Buy and maintain vs. other strategies

As the number of strategies claiming to deliver cost-effective access to fixed income markets increase, it is important investors can make an informed choice between the different options available.

Watch Lionel Pernias, Head of Buy and Maintain London at AXA Investment Managers discuss this below:
 

Watch the full structured CPD interview: ‘Introduction to Buy and Maintain Credit strategies’ here.

Learning outcomes:

  1. The potential benefits of buy and maintain credit strategies
  2. How a buy and maintain strategy works
  3. Why use buy and maintain strategies today

1.  Buy and maintain vs. buy and hold

Buy and hold strategies are  portfolios constructed with the intention of holding every bond to maturity. Consequently, the investor faces greater  credit risk from holding a potential defaulting security.

Our buy and maintain strategies involve monitoring and managing each holding with the intention of avoiding potential losses.  We do this through pragmatic portfolio construction and risk monitoring processes.

We use natural cash flows from maturities and coupon payments to reinvest in the market, aiming to maximise pricing opportunities in the market. We also use cross-currency relative analysis to pick the cheapest bonds on the curve, without adding maturity risk.

2.  Buy and maintain vs. passive strategies

A typical passive fund is tied to an index, which usually rebalances at the end of each month and is managed according to a ‘rules-based’ approach.

Unlike passive funds, buy and maintain strategies are not ‘rules-based’.

For example, passive funds are forced to automatically sell a bond when it is downgraded,  irrespective of price. So, not only are these passive strategies forced to sell bonds that may never default, they are also forced to sell at a time when market makers are expecting it and have adjusted their prices accordingly. Passive funds are also forced to sell when a bond reaches one year to maturity, missing out on any ‘pull to par’ performance.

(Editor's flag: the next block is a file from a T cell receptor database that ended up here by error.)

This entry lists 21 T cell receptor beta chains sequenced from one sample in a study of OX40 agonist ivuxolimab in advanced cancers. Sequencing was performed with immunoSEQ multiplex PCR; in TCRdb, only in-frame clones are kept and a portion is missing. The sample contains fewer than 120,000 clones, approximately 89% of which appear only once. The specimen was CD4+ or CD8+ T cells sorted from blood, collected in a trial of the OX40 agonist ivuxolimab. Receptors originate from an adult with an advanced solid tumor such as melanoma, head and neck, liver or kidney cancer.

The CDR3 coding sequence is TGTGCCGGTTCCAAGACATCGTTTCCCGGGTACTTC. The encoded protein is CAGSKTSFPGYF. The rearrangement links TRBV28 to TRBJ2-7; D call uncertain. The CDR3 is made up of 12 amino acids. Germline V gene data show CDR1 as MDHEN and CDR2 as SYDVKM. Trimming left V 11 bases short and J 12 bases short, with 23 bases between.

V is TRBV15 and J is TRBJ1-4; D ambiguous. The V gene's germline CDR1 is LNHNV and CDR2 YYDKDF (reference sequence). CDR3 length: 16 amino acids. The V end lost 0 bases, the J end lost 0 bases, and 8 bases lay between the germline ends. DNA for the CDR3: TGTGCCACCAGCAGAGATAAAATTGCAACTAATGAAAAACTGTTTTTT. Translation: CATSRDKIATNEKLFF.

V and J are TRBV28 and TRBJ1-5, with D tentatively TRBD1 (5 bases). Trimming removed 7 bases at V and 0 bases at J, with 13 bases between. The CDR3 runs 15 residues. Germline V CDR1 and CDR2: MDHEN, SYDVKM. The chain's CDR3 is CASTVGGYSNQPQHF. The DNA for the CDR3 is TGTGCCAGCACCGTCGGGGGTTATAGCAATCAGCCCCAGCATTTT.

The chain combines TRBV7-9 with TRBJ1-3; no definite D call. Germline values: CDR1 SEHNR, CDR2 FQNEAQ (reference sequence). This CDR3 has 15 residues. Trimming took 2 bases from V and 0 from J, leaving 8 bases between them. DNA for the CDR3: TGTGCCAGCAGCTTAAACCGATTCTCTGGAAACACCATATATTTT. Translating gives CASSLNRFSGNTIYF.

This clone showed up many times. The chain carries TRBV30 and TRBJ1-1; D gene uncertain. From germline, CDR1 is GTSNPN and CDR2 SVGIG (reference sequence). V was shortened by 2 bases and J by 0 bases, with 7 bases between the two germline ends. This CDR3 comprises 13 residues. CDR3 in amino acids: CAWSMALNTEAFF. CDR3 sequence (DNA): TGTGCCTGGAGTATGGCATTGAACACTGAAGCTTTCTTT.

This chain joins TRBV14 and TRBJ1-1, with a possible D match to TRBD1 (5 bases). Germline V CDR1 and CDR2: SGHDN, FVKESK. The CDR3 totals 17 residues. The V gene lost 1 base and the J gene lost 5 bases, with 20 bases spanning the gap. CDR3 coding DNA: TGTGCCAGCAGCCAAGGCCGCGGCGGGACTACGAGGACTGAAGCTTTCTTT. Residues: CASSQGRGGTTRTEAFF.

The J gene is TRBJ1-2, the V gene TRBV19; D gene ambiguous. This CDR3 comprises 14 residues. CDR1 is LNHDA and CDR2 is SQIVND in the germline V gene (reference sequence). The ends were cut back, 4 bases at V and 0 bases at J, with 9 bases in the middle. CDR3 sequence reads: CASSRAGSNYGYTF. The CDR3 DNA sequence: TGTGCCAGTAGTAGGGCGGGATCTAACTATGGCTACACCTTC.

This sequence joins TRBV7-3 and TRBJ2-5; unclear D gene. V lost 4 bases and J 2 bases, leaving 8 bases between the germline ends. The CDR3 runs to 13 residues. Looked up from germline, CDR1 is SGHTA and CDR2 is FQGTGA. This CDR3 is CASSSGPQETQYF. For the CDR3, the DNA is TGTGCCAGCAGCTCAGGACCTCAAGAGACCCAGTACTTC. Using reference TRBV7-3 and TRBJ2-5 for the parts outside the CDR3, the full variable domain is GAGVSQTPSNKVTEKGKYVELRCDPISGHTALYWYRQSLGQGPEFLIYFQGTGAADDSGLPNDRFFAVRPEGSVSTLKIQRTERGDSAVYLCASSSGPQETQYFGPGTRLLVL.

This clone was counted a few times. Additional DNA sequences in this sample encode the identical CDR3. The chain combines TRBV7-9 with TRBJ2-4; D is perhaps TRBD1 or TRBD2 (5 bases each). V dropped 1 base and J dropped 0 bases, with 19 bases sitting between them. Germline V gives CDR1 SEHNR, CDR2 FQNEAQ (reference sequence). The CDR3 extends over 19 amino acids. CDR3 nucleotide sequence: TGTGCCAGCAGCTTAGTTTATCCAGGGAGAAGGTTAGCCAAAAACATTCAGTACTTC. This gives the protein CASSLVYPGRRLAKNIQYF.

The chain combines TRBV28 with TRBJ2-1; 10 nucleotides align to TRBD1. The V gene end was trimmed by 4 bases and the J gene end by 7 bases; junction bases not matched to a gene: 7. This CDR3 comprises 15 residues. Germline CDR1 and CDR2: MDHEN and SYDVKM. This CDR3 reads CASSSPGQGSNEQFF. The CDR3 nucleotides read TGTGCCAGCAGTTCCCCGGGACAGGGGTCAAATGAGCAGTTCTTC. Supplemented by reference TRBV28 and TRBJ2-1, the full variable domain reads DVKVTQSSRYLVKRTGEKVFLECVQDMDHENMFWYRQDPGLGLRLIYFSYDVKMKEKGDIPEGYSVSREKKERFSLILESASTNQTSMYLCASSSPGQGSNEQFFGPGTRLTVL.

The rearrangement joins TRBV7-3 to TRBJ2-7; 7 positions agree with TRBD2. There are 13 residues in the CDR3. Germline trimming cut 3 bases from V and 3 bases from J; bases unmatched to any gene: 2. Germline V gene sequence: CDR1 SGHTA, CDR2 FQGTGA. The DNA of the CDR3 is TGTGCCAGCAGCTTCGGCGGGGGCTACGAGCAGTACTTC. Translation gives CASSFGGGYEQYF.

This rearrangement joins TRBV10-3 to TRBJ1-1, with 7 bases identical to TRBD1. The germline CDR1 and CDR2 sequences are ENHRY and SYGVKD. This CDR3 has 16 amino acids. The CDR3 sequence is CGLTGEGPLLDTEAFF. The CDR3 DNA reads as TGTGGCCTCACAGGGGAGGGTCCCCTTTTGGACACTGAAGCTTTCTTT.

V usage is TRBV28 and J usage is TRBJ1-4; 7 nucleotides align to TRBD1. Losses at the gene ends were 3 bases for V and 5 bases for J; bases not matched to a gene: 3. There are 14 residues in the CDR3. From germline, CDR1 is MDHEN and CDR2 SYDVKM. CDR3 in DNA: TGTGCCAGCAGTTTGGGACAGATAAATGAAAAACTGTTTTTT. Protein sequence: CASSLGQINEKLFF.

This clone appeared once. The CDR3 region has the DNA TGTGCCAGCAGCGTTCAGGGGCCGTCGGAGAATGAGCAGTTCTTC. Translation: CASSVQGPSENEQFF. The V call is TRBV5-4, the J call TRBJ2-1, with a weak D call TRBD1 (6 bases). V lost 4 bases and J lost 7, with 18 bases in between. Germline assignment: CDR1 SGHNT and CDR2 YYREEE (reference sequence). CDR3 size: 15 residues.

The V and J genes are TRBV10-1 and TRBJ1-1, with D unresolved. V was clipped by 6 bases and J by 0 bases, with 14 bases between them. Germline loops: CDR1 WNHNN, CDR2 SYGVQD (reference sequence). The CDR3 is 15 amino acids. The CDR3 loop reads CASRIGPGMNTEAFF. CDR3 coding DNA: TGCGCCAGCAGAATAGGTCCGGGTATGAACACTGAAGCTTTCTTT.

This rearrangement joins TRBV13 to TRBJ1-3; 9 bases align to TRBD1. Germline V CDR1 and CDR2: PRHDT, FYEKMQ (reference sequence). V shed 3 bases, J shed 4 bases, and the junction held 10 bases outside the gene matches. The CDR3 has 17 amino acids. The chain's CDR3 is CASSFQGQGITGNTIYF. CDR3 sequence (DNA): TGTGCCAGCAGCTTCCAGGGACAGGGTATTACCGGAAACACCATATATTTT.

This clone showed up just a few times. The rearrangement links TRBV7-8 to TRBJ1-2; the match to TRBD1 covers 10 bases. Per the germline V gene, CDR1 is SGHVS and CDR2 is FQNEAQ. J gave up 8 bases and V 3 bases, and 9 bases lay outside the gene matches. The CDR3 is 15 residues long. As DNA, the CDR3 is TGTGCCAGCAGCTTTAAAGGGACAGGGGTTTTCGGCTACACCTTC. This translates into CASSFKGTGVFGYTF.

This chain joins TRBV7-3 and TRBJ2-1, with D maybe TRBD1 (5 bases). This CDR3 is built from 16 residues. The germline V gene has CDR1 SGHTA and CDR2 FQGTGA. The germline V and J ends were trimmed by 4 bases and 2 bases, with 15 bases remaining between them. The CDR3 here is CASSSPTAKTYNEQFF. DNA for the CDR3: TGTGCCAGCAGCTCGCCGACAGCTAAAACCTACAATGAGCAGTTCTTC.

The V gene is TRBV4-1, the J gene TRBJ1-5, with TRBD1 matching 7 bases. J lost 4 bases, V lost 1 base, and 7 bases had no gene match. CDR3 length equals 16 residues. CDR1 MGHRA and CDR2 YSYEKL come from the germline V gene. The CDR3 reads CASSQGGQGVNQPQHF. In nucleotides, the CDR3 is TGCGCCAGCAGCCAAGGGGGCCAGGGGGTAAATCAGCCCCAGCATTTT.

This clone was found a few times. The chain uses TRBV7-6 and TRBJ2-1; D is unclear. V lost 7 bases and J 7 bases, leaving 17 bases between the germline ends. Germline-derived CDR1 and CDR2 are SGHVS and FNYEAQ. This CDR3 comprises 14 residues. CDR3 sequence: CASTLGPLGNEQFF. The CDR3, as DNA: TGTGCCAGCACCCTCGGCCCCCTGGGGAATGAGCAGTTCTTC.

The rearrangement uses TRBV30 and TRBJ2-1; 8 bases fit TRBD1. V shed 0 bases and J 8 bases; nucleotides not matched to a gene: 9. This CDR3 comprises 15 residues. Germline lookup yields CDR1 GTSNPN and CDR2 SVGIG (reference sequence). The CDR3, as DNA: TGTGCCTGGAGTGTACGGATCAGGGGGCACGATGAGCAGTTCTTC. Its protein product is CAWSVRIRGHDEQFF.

At AXA IM, we do not automatically sell on downgrade if we believe that credit quality is sound (thanks to our extensive research capabilities), nor when a bond is approaching maturity. This leads to lower turnover, minimising performance leakage from excessive trading.

3.  Buy and maintain vs. Exchange Traded Funds (ETFs)

The size and scale required to maintain appropriate liquidity levels essential to ETF strategies means that they tend to gravitate towards the largest, most liquid issuers in the universe. In this respect, ETFs can end up mirroring market-cap indices.

Market-cap index exposure tends to be concentrated in the most indebted sections of the market. For example, the top 10 issuers in the ICE Bank of America Global Corporate Bond index make up 25% of the total index. Concentrating exposure in a few large names, leaves investors exposed to systemic risk and investment ‘bubbles’.

Buy and maintain strategies use a top-down allocation framework which aims to mitigate risk by avoiding the biases of the index (e.g. exposure to sector ‘bubbles’). This is complemented with thorough bottom-up research which helps avoid the most stressed or overvalued parts of the market, which is something a passive fund can’t do.

Buy and maintain strategies aim to address investors’ growing frustrations with both the high cost of active credit management and the inefficiencies of passive index-tracking. The strategy sits in the middle of these two approaches and combines the best of both: the skill and added-value of an active credit process, and the low-cost edge of passive management.